Pennsylvania Online Gambling Stuck in Budget Hell

Pennsylvania Online Gambling Stuck in Budget Hell
Pennsylvania lawmakers continue budget battle
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Nothing has changed with the status of online gambling in Pennsylvania in the past few weeks. As a matter of fact, state legislators have yet to return from their summer break that officially began on July 22. Without the full legislature in session to resolve the ongoing and overwhelming budget crisis, not much will change.

Members of the state legislature will return to work in Harrisburg next week.

Meanwhile, the budget situation has become more dismal. Pennsylvania is running so low on funds that the balance sheet is beginning to look awfully red, and Governor Tom Wolf is on the verge of freezing state spending.

Stuck in the middle is online gambling. It is an integral part of the gambling expansion bill, versions of which passed both the House and the Senate earlier this year. And that gambling expansion bill may or may not be a part of the plan to cover the budget deficit in order to implement said budget and move forward with other state business.

Budget Battle

Pennsylvania lawmakers determined their final budget over the summer that will cost the state $32 billion. The problem is that they cannot seem to solve a $2.2 billion deficit. That is a problem.

Some of the solutions floated in the past month or two include a tax increase, borrowing from a previous tobacco settlement, and simply borrowing the money. One solution is the gambling expansion bill, which can provide several hundred million dollars per year at a minimum. It certainly doesn’t resolve the majority of the deficit, but it will help.

The two versions of the gambling bill passed by the House and Senate were mostly similar, with small details about online gambling in dispute but relatively easy to fix. The taxation and licensing rates for online gambling operators must be negotiated, but there is likely some middle ground upon which to settle. The big issue, however, is the inclusion of video gaming terminals (VGTs) in the bill. The House version of the gambling expansion measure includes VGTs, despite the Senate unequivocally stating that its members will not agree to it. The VGT issue has been in and out of the discussion for months, and it is unclear if the House is willing to give it up or if the bill will die because of it.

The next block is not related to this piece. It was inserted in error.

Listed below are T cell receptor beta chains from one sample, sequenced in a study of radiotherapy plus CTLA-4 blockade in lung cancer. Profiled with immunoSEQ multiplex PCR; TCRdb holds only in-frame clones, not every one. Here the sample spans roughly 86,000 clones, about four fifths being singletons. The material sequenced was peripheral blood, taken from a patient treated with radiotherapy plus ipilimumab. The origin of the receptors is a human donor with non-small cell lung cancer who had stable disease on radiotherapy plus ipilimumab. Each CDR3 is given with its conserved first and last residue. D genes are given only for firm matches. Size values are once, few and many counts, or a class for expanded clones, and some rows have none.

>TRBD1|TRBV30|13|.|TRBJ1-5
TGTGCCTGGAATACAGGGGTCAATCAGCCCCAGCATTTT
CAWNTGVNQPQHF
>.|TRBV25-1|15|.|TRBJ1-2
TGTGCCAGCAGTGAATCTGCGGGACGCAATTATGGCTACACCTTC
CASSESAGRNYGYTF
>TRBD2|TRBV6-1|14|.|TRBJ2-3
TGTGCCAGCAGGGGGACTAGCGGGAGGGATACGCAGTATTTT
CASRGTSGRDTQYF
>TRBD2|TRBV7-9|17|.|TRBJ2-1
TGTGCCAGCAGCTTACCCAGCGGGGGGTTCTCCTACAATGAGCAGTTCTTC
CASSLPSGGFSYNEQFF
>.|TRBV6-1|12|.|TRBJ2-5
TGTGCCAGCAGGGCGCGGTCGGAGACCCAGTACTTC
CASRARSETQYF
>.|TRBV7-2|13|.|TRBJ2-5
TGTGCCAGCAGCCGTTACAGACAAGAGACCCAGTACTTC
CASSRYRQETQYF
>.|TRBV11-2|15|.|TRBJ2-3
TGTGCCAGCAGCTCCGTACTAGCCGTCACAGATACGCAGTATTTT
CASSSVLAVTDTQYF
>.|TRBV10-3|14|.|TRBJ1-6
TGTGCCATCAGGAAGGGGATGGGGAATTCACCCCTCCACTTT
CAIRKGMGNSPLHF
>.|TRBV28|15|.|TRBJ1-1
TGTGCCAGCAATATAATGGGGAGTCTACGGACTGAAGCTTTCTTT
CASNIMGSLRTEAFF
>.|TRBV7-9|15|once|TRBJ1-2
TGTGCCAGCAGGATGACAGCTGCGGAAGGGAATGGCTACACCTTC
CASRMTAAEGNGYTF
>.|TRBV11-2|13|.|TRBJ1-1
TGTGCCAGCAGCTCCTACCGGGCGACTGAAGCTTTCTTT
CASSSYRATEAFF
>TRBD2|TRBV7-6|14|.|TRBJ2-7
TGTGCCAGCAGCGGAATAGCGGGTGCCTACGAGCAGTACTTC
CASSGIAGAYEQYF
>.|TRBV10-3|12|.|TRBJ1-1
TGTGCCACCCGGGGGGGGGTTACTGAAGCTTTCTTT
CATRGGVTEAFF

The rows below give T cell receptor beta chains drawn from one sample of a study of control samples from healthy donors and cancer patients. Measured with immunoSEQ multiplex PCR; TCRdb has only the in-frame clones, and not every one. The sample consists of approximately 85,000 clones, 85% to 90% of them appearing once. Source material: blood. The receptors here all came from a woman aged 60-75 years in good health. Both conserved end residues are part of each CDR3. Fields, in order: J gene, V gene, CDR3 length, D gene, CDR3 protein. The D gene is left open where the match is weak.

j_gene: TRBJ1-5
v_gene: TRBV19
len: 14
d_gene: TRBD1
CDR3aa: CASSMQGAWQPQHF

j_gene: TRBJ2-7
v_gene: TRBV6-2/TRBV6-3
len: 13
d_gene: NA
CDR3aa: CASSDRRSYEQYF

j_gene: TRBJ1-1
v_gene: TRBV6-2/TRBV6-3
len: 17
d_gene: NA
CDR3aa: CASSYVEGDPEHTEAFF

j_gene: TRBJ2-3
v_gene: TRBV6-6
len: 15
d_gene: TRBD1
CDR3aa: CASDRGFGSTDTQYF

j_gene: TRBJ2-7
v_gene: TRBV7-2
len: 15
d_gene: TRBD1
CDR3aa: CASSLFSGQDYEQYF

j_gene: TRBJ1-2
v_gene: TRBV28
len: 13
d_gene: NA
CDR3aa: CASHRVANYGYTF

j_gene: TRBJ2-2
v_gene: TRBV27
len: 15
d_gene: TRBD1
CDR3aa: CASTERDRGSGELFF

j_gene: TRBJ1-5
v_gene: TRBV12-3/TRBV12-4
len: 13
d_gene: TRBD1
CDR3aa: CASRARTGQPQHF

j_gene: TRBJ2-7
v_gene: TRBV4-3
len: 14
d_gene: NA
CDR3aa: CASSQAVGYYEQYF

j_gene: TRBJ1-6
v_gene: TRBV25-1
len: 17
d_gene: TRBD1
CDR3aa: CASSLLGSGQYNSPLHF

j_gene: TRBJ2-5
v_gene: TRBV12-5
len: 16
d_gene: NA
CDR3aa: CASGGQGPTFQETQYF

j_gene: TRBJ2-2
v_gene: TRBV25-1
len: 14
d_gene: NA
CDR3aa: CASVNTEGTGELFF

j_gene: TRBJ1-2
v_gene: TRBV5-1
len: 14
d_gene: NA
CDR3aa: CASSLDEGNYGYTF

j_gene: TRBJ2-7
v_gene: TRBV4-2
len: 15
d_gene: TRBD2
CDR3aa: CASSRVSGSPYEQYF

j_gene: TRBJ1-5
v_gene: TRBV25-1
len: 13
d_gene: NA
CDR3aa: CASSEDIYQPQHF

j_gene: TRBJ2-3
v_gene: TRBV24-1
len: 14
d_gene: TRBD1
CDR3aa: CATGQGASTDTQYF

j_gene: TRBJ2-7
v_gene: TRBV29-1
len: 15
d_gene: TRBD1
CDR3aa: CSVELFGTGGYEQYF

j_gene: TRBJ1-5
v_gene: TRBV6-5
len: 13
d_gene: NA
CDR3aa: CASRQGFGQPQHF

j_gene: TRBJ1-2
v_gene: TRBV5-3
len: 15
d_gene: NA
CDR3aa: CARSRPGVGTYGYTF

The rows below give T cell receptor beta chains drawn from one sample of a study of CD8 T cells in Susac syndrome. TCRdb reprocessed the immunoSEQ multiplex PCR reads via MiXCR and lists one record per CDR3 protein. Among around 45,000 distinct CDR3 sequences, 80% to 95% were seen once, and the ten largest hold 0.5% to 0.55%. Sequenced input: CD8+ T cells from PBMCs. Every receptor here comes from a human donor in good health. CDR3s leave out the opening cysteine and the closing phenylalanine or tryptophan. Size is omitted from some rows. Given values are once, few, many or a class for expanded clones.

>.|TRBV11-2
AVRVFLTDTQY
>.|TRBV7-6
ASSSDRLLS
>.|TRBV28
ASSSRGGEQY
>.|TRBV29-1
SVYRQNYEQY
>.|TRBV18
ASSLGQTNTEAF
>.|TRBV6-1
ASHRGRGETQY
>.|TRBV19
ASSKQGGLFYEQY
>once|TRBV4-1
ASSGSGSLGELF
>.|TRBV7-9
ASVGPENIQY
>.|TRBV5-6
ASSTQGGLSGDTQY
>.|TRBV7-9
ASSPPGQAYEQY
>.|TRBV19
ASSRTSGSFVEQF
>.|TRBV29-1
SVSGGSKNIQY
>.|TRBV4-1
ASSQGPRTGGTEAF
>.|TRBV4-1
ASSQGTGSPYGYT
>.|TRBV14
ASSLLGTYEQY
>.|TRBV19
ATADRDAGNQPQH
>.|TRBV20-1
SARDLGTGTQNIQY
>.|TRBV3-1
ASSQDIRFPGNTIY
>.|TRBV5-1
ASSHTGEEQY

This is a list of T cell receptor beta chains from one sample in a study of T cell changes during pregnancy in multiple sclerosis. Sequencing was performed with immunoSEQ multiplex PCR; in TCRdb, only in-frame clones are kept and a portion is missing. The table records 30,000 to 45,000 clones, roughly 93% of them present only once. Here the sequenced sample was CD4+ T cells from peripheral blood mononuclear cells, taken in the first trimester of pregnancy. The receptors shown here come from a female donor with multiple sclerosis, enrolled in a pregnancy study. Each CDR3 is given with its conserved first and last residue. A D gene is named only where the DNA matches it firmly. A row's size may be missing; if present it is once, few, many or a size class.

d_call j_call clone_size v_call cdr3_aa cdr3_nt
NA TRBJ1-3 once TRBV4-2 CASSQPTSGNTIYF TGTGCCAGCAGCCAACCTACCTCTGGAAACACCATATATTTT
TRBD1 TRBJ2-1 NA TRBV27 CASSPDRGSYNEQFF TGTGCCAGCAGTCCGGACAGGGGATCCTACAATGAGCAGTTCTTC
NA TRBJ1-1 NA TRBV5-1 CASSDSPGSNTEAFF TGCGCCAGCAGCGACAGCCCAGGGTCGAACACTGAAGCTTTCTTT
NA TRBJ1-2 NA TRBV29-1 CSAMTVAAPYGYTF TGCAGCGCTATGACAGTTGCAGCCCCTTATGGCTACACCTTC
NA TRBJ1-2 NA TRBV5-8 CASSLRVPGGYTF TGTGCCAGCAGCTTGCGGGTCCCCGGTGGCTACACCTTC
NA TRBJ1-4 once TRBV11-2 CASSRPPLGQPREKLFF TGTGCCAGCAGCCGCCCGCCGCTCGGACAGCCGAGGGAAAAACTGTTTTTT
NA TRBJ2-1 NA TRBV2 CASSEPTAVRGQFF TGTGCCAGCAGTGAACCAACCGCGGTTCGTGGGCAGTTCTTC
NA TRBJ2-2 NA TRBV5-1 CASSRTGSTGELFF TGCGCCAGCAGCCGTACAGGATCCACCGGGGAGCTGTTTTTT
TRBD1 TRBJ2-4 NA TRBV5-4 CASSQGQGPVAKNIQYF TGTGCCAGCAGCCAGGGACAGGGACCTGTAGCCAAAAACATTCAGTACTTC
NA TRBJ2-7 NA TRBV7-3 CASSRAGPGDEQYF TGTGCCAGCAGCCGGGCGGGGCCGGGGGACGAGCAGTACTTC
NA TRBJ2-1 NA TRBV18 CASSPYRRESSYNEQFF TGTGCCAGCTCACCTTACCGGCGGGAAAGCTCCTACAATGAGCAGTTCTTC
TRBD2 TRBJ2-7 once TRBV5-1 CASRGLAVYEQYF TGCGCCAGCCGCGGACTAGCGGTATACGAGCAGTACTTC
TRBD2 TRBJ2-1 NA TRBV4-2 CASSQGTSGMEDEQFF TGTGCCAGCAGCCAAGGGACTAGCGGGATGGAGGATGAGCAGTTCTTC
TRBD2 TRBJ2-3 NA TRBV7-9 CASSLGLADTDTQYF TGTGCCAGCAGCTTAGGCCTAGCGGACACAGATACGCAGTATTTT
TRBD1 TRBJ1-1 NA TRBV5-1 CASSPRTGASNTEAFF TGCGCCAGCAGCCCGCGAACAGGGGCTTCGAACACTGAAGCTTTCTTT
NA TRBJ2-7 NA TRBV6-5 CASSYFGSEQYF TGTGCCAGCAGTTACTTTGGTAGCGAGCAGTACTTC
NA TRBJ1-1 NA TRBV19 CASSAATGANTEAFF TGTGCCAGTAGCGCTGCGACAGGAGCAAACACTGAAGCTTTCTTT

Meanwhile, the state is running out of money. In mid-August, it was reported that the state’s primary bank account was going to hit negative numbers by August 29. It is unclear if that happened, but the governor is now forced to decide which bills will be paid in September, as there is not enough for all of them.

Latest Developments Still Include Gambling

While the majority of lawmakers remain on their summer hiatus, some have been working on some preliminary solutions for the budget problem. The State Senate came up with a $2.2 billion revenue package to fix the deficit, and that plan includes a tax on natural gas drilling, borrowing from the aforementioned settlement with tobacco companies, and gambling expansion.

A group of House Republicans have an alternative idea. They want to garner the funds from 400 accounts that hold $12 billion in revenue, some of which are reportedly dormant and have not been used in years. Some of those accounts do belong to projects like transportation systems and environmental cleanups, though, so the Senate members want more details before consideration. It should be noted that this plan excludes all of the Senate suggestions, including gambling expansion, which includes online poker and casino games.

The battle over the accounts and budget solutions continues during the break but will kick into high gear when all members return to work next week.

And Gov. Wolf will be watching and waiting for a quick resolution. He took to the media this week to warn that the state will “get hurt” by the financial crisis if a solution is not agreed upon in short order. He noted that he will be forced to start freezing spending by September 15, which could affect major aspects of daily life for Pennsylvanians, such as school funding, road repairs, volunteer fire protection, and emergency response systems.

News should emerge within the coming week as to the preferred plan or some type of compromise. Supporters of online gambling can only wait and see if their revenue-producing industry will be legalized as a part of that deal.

 

 

 

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